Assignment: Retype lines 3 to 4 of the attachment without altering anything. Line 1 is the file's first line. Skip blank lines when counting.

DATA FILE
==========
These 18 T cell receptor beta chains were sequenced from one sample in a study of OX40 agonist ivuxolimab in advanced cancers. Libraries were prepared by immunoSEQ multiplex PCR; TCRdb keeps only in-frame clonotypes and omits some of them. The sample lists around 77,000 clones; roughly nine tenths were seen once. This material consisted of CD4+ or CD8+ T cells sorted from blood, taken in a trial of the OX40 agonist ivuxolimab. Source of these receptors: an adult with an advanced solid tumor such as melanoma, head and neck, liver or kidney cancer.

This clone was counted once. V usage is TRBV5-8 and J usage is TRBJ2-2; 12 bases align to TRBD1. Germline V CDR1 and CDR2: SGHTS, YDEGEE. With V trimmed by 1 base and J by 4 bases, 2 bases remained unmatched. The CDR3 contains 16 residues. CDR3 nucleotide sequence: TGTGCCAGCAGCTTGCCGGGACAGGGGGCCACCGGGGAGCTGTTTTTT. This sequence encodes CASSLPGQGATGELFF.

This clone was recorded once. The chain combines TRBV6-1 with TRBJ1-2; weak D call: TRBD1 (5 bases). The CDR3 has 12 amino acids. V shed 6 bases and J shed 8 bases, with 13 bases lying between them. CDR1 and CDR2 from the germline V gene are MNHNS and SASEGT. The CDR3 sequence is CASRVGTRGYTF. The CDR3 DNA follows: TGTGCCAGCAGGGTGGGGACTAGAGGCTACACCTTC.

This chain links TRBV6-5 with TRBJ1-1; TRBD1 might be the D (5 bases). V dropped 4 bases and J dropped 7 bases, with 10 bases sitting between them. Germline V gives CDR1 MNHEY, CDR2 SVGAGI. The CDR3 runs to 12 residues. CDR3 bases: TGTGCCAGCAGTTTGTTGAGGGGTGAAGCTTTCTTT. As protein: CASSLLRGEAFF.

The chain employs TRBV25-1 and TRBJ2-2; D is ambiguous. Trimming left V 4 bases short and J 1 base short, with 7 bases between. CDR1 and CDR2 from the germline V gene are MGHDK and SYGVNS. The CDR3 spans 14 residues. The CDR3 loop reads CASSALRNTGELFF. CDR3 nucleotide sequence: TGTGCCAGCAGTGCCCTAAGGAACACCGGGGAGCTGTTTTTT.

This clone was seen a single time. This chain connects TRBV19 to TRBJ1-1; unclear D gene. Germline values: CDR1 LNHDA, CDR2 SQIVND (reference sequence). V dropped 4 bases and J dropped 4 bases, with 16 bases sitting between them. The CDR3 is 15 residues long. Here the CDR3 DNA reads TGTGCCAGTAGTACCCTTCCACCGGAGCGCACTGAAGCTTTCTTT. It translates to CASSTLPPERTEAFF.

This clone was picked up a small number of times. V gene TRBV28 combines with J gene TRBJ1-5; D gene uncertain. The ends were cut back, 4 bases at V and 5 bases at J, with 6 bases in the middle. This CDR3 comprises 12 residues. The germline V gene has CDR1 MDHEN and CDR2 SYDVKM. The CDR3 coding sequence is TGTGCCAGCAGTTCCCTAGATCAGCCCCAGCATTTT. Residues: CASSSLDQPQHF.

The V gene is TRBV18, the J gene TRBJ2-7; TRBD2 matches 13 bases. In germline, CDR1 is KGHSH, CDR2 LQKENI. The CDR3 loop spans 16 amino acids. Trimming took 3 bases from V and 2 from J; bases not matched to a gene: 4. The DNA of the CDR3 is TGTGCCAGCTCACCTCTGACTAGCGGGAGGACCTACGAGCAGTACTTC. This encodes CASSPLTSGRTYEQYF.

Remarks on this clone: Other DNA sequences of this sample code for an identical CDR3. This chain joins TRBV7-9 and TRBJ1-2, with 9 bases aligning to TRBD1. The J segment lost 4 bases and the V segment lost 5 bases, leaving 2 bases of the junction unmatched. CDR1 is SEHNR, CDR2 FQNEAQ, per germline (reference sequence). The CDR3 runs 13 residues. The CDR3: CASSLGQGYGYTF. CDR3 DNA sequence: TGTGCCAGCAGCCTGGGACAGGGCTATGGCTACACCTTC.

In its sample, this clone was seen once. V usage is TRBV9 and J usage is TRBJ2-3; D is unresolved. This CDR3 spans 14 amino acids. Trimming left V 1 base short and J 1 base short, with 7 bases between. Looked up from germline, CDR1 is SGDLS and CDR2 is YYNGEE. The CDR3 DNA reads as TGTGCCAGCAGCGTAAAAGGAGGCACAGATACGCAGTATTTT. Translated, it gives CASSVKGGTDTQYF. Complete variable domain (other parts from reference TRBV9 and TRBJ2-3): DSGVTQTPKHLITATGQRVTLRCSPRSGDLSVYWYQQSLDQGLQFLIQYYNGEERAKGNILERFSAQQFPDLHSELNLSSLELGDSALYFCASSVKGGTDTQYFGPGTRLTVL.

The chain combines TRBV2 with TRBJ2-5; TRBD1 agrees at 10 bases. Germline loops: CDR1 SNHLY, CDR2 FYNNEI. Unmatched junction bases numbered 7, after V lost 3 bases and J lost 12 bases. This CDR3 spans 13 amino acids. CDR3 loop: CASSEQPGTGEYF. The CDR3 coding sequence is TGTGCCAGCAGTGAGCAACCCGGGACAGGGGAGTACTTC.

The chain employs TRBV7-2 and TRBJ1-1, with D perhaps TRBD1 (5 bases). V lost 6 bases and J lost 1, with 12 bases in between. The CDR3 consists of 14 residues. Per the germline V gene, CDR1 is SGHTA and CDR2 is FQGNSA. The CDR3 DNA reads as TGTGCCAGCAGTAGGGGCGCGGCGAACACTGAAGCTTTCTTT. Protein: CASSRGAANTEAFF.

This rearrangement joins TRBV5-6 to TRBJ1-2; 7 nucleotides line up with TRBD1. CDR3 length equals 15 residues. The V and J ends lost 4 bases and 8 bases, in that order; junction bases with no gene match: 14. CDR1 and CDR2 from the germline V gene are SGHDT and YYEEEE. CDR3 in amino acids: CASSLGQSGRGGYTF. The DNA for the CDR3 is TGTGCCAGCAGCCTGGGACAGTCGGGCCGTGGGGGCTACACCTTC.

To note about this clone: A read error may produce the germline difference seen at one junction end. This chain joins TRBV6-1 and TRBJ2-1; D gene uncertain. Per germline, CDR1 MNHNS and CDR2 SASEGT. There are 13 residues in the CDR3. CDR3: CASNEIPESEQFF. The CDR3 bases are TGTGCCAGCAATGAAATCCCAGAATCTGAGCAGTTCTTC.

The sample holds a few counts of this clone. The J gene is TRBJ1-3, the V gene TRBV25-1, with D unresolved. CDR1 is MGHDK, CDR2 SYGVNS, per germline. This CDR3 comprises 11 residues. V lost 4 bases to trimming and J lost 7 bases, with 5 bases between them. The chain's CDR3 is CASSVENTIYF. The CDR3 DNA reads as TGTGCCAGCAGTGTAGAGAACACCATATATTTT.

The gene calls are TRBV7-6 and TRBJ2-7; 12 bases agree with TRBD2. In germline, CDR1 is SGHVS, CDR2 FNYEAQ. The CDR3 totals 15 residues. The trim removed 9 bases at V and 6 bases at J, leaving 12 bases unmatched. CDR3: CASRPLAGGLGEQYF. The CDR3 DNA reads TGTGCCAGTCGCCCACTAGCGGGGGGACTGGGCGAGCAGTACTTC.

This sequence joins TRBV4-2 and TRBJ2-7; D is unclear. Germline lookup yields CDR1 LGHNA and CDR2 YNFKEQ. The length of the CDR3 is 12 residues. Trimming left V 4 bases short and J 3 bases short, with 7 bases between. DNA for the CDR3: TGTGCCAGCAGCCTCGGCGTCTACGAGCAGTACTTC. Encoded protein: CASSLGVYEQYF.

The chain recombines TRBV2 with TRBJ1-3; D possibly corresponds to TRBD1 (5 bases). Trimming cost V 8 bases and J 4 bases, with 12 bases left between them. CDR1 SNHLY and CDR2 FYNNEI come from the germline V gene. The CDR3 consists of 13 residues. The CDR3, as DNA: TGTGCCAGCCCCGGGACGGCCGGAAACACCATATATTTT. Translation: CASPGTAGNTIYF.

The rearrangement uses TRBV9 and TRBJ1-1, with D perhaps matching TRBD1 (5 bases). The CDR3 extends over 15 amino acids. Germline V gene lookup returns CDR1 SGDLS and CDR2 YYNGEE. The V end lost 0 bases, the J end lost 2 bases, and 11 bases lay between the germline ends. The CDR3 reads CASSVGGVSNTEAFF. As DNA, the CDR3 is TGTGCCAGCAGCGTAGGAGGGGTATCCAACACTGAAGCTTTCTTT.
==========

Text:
This clone was recorded once. The chain combines TRBV6-1 with TRBJ1-2; weak D call: TRBD1 (5 bases). The CDR3 has 12 amino acids. V shed 6 bases and J shed 8 bases, with 13 bases lying between them. CDR1 and CDR2 from the germline V gene are MNHNS and SASEGT. The CDR3 sequence is CASRVGTRGYTF. The CDR3 DNA follows: TGTGCCAGCAGGGTGGGGACTAGAGGCTACACCTTC.

This chain links TRBV6-5 with TRBJ1-1; TRBD1 might be the D (5 bases). V dropped 4 bases and J dropped 7 bases, with 10 bases sitting between them. Germline V gives CDR1 MNHEY, CDR2 SVGAGI. The CDR3 runs to 12 residues. CDR3 bases: TGTGCCAGCAGTTTGTTGAGGGGTGAAGCTTTCTTT. As protein: CASSLLRGEAFF.